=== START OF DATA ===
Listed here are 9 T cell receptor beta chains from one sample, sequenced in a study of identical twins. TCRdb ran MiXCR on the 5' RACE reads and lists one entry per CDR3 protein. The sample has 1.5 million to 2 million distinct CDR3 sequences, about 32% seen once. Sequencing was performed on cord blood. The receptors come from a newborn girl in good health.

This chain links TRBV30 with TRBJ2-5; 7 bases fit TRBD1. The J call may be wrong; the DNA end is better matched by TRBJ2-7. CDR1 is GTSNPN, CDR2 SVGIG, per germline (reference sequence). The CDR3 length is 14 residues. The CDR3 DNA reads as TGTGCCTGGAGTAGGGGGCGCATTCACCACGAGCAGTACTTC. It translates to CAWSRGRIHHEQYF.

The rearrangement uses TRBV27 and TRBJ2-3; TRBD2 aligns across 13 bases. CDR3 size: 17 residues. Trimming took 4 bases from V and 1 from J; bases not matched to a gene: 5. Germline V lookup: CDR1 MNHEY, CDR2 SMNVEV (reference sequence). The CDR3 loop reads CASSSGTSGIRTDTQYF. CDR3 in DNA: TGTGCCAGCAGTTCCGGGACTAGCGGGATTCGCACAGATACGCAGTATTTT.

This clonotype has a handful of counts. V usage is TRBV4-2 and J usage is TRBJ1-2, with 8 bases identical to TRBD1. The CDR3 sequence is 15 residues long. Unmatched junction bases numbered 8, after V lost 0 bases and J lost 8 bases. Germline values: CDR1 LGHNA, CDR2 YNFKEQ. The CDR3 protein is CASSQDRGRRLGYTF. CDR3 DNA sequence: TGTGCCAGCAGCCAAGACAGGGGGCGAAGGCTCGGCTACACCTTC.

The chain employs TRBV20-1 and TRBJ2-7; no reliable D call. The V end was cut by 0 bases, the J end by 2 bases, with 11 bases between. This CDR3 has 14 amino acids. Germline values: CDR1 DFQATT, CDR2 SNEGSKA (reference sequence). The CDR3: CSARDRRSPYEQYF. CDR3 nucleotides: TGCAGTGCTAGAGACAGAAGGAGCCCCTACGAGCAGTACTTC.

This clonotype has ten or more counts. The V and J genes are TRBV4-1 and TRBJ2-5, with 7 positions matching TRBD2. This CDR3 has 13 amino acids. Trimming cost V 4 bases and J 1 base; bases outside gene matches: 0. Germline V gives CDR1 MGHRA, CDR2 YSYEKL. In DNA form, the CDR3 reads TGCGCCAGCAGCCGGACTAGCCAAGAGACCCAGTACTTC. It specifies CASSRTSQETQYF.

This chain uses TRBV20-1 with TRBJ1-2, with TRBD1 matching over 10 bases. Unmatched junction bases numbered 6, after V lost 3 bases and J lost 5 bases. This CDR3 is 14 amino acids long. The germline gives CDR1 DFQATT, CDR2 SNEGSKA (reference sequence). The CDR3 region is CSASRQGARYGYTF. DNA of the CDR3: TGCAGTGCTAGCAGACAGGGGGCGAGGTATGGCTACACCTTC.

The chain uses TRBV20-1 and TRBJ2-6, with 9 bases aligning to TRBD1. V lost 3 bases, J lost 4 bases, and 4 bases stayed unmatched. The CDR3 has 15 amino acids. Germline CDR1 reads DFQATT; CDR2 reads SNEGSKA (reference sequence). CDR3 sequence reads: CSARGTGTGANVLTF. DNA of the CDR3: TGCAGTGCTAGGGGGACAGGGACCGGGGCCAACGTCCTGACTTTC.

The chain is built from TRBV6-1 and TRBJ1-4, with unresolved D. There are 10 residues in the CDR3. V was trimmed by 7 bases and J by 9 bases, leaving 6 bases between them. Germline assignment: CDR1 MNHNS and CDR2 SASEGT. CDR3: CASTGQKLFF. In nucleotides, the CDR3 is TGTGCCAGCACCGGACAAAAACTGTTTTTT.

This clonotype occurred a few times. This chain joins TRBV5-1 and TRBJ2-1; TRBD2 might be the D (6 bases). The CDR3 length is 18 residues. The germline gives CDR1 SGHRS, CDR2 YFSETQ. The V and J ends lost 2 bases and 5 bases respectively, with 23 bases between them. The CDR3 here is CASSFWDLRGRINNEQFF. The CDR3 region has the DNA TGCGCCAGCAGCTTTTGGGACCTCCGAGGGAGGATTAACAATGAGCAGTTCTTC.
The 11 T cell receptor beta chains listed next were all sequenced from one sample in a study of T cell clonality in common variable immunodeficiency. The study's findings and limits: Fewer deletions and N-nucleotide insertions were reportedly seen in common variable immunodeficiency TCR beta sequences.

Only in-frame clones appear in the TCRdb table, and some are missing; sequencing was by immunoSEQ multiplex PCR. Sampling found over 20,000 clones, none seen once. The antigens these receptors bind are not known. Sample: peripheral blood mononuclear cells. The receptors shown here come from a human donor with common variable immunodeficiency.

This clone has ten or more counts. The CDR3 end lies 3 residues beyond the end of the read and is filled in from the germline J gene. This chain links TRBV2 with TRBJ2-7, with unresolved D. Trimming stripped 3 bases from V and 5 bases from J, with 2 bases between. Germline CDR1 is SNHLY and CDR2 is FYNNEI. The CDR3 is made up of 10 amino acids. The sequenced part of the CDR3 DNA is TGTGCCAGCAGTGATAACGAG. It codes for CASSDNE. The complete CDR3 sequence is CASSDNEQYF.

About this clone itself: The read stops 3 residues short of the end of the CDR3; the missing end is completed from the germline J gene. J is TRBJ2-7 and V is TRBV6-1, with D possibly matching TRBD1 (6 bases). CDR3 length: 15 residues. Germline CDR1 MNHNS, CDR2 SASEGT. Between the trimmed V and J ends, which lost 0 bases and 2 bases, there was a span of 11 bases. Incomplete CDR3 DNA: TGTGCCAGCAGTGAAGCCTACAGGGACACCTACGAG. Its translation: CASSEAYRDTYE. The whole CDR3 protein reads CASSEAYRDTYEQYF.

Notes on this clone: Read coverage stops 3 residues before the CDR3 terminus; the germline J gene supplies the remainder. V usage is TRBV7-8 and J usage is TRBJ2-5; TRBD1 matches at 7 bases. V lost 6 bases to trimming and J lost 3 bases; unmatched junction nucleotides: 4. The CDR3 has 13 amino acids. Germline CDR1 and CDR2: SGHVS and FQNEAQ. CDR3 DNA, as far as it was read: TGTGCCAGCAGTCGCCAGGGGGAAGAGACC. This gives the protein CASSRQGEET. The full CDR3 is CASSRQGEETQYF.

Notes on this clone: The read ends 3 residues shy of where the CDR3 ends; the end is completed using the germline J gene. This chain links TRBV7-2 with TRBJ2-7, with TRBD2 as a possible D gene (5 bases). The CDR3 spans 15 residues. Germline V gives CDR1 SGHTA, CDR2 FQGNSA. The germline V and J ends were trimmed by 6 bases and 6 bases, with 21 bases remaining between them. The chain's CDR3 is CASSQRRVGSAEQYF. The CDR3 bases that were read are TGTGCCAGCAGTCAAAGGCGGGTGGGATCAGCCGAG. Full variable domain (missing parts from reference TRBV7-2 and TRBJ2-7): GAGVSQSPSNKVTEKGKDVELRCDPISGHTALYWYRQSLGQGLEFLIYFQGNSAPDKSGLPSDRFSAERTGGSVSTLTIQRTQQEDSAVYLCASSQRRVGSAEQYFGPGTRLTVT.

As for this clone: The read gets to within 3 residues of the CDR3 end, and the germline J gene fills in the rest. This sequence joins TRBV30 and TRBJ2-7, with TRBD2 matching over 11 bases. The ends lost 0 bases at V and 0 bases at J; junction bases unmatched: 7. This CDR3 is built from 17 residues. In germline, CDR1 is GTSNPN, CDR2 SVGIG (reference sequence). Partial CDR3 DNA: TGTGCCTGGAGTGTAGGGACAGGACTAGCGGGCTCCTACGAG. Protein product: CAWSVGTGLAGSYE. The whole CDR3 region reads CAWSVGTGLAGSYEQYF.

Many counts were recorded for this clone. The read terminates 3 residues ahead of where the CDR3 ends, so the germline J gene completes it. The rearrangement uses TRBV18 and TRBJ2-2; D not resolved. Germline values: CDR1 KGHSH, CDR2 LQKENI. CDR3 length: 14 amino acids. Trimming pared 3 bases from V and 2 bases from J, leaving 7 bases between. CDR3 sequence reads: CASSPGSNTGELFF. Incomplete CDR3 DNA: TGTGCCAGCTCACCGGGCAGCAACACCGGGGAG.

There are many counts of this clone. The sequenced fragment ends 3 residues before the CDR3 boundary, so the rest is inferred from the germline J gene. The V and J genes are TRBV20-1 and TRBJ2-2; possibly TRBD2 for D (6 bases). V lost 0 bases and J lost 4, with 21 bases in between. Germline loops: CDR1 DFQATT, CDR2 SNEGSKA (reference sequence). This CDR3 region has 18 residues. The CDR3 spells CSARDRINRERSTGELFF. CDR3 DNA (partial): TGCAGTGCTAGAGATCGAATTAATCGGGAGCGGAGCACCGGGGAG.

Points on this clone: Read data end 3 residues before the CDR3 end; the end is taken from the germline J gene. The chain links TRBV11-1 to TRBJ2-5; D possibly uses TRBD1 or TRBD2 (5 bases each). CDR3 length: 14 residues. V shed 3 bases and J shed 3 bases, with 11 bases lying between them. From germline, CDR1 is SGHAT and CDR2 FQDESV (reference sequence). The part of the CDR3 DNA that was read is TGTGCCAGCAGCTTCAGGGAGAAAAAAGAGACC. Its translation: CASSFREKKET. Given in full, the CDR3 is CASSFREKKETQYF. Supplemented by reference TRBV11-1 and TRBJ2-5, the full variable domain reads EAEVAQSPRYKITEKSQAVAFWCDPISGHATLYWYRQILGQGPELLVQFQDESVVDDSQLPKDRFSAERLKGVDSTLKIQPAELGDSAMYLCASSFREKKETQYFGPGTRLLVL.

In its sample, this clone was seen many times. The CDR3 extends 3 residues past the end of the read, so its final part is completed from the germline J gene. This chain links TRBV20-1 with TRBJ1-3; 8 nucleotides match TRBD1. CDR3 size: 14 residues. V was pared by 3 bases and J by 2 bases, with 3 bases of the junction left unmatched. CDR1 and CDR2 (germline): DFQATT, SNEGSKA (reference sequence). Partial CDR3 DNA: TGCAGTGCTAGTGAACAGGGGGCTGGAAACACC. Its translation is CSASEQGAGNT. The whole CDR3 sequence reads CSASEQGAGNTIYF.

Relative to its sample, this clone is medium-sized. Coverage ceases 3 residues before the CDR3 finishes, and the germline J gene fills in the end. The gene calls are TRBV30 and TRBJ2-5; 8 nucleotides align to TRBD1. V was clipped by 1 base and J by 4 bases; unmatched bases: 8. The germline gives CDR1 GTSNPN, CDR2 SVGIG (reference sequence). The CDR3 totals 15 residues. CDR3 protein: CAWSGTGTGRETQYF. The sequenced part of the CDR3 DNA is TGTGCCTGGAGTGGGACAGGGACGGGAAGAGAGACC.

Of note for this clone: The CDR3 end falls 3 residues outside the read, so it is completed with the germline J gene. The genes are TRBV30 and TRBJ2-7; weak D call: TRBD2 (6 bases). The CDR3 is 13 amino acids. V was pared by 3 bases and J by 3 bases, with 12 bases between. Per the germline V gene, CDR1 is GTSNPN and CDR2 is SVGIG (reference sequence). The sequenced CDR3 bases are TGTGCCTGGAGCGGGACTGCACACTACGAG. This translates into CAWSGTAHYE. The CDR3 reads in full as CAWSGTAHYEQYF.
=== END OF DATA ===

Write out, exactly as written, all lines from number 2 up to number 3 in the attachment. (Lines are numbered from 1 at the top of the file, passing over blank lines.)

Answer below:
This chain links TRBV30 with TRBJ2-5; 7 bases fit TRBD1. The J call may be wrong; the DNA end is better matched by TRBJ2-7. CDR1 is GTSNPN, CDR2 SVGIG, per germline (reference sequence). The CDR3 length is 14 residues. The CDR3 DNA reads as TGTGCCTGGAGTAGGGGGCGCATTCACCACGAGCAGTACTTC. It translates to CAWSRGRIHHEQYF.

The rearrangement uses TRBV27 and TRBJ2-3; TRBD2 aligns across 13 bases. CDR3 size: 17 residues. Trimming took 4 bases from V and 1 from J; bases not matched to a gene: 5. Germline V lookup: CDR1 MNHEY, CDR2 SMNVEV (reference sequence). The CDR3 loop reads CASSSGTSGIRTDTQYF. CDR3 in DNA: TGTGCCAGCAGTTCCGGGACTAGCGGGATTCGCACAGATACGCAGTATTTT.